The grave of an African slave has been vandalised In Bristol and daubed with the message: “Put Colston’s statue back”.
This comes after the statue of slave trader Edward Colston was toppled in the centre of the city earlier this month during Black Lives Matter protests.
But a message left in chalk near the grave in the Henbury area appears to show that not all are happy with the change in attitudes.
It reads: “Now look at what you made me do. Stop protesting. Leave Elliott’s grave alone. Put Colston’s statue back or things will really heat up.”
It is thought that the words ‘Elliott’ is music hall star GH Elliott, who used to perform in blackface as the ‘Chocolate Coloured C**n’.
Next of kin
It was reported last week that the Archdeacon of Brighton and Lewes wants to remove the “deeply offensive” stage persona from his headstone in East Sussex.
It has been covered up while officials from the churchyard try to trace any next of kin.
The councillor who represents the relevant ward in Bristol is now appealing for anyone who witnessed the “latest vandalism” to contact the police.
Sharing a photo of the desecrated spot on Facebook, Cllr Weston said: “Sadly late last night the listed grave of ‘Scipio Africanus’ in St Mary’s Churchyard, Henbury was badly damaged.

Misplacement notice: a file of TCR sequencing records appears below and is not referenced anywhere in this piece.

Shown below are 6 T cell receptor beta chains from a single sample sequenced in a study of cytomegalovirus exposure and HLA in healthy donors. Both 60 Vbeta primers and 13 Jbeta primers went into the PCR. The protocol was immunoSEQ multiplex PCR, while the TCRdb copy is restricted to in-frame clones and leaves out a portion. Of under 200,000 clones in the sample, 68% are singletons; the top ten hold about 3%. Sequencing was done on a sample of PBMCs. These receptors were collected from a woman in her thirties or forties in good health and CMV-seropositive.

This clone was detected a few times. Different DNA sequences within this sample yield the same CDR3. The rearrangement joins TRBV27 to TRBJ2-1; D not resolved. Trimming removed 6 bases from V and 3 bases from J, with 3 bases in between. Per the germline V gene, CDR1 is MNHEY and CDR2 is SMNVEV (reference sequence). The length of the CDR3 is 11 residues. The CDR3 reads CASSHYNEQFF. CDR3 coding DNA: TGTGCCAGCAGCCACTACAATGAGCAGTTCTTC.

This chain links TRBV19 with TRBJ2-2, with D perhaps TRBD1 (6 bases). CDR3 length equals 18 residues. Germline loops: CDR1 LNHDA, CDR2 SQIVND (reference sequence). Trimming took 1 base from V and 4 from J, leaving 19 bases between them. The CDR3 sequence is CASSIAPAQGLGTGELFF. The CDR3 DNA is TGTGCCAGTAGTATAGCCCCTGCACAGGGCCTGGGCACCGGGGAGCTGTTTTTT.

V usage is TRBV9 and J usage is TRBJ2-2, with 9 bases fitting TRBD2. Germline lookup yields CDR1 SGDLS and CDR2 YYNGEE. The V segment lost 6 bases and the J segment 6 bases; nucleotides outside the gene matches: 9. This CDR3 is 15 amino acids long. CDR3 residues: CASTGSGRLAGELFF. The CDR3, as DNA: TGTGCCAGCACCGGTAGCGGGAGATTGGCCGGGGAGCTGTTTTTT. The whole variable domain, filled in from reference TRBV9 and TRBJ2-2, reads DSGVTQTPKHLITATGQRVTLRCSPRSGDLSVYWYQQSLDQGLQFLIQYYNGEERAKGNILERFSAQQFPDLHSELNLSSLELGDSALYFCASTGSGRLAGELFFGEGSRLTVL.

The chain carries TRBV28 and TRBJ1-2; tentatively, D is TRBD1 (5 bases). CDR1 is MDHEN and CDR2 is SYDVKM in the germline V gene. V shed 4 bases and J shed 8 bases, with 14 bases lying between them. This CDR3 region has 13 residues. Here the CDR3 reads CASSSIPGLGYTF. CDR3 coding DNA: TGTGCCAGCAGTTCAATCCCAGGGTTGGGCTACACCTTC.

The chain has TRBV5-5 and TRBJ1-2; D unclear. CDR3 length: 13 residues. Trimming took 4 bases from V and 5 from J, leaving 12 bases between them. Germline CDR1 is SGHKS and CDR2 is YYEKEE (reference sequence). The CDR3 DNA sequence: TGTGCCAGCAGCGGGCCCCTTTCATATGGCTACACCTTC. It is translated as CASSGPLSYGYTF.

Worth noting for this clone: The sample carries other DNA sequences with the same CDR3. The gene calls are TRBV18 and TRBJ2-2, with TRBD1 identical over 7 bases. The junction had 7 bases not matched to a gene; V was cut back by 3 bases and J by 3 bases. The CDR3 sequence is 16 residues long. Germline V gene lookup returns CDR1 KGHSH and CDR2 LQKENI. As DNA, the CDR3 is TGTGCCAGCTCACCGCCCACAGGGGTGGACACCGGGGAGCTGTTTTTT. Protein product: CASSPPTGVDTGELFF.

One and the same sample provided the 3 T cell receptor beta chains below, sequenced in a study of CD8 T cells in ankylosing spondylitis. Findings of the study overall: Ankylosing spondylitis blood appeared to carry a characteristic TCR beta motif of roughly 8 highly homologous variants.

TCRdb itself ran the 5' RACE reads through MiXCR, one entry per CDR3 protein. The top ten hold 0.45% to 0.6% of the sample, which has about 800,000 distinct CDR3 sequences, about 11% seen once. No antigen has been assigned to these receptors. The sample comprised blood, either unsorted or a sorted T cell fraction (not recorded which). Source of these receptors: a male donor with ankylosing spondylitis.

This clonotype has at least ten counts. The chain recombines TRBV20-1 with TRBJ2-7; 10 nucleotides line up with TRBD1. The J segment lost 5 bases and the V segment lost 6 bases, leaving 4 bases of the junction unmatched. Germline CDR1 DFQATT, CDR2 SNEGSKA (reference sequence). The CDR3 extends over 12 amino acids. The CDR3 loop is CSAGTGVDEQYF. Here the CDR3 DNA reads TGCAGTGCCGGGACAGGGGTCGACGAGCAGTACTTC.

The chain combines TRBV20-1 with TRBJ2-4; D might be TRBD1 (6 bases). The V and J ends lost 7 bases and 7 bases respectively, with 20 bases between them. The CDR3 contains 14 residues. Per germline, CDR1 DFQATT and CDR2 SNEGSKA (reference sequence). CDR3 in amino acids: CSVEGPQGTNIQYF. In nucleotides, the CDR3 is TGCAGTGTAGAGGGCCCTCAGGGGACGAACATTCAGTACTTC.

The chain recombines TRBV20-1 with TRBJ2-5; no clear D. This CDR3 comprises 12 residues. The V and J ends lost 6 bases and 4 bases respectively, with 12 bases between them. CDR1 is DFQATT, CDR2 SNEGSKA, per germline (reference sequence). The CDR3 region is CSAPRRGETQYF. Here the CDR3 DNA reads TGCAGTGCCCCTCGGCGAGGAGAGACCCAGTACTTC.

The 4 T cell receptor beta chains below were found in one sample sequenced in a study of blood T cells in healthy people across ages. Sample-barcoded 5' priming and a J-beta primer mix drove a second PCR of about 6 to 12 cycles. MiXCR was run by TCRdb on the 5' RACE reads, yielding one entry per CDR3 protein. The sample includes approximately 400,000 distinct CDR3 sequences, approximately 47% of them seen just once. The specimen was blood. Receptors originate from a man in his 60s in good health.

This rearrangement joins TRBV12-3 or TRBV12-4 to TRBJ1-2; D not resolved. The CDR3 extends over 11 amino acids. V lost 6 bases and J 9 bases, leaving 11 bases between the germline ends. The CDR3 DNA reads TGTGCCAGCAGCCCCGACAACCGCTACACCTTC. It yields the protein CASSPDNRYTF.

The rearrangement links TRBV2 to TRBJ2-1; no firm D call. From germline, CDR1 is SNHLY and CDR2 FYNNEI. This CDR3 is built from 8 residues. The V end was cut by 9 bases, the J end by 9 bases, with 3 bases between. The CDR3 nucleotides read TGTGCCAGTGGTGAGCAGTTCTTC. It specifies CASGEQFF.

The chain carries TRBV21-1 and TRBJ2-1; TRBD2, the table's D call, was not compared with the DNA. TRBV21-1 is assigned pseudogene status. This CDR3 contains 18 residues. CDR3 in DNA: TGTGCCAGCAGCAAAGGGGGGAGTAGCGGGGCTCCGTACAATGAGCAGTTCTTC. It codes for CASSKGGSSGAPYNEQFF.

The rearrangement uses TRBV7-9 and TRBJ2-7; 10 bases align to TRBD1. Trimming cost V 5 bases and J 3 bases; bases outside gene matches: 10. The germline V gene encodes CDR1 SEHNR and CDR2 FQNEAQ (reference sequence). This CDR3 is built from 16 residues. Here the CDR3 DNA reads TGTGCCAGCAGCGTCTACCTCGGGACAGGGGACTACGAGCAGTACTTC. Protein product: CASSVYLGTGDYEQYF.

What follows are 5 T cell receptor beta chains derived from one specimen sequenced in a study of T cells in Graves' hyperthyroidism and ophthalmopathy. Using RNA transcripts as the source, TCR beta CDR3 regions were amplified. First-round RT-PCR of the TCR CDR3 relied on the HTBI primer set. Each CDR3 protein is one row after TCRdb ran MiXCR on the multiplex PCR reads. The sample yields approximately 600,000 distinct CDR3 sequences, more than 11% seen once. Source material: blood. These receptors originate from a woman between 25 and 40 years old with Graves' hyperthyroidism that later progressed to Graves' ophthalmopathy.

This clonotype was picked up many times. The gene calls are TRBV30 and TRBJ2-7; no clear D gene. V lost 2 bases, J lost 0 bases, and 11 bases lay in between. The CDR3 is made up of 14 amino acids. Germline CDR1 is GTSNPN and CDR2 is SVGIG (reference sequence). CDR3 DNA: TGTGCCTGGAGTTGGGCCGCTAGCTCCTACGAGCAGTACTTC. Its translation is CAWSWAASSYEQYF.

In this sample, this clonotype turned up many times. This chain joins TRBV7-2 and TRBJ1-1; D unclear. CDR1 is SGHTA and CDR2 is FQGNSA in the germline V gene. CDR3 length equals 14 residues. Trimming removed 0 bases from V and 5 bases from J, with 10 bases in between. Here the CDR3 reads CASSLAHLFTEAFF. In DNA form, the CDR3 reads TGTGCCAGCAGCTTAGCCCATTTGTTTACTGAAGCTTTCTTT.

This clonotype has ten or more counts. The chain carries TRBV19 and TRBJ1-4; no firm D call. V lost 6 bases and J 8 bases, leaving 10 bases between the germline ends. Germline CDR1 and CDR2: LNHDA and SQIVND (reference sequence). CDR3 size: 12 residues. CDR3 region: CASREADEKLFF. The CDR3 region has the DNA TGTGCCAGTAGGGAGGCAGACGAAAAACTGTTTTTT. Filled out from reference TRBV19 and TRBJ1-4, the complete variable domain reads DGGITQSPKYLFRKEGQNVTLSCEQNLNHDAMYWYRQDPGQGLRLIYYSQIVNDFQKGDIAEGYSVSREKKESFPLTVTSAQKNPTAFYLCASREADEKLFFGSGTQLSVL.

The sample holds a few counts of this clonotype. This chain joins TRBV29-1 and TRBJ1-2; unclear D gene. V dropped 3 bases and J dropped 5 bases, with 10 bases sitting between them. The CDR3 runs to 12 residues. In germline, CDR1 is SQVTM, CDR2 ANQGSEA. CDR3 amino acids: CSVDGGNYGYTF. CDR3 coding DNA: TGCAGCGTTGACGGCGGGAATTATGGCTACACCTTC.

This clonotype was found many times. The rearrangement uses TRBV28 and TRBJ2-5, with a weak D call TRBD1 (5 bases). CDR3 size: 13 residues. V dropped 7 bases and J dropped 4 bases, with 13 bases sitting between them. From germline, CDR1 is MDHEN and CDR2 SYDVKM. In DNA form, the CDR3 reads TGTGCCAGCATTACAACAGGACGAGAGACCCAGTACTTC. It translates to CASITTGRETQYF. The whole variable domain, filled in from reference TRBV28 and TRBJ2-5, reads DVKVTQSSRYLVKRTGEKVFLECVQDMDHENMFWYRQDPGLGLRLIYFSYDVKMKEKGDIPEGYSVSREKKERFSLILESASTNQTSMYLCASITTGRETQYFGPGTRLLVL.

“This looks like a retaliation attack for the recent events involving the Colston statue. I am deeply saddened by what is happening.
“We have seen war memorials defaced and statues vandalised and I have to wonder where this will end.
“Our history is not simple, and a person’s actions are rarely clear cut. Our nation’s past is an intricate web of greatness, atrocity, heroism and villainy.
“We have good people that do bad things, bad people that occasionally strive for redemption and everything in between.
“This confusion becomes especially evident as we apply the lens of modern morality to the actions of centuries past.
“If anyone has any information on this latest vandalism then I would urge you to contact the police.”
Mayor of Bristol Marvin Rees called for the public to refrain from “tit for tat” racially motivated attacks during a question and answer session yesterday (Weds).
He said: “[Scipio’s grave] is an iconic piece of Bristol’s history and that has been smashed in two with a message left scrawled on the floor around that.
“We just don’t want to go down the route. We don’t want to go down this tit-for-tat invisible attacks on each other.”
Little is known about Scipio but historians believe he may have been born into the household of Charles Howard and was the son of an enslaved West African woman.
Howard was the seventh Earl of Suffolk and had a large house in the Henbury area.
Scipio was named by his ‘owners’ after the Roman general Publius Cornelius Scipio Africanus.
It is thought that the 18-year-old was a well-loved member of the household because it was rare for an enslaved person to have a formal grave within a churchyard – let alone such an ornate one.
Avon and Somerset Constabulary is said to be investigating the tombstone damage.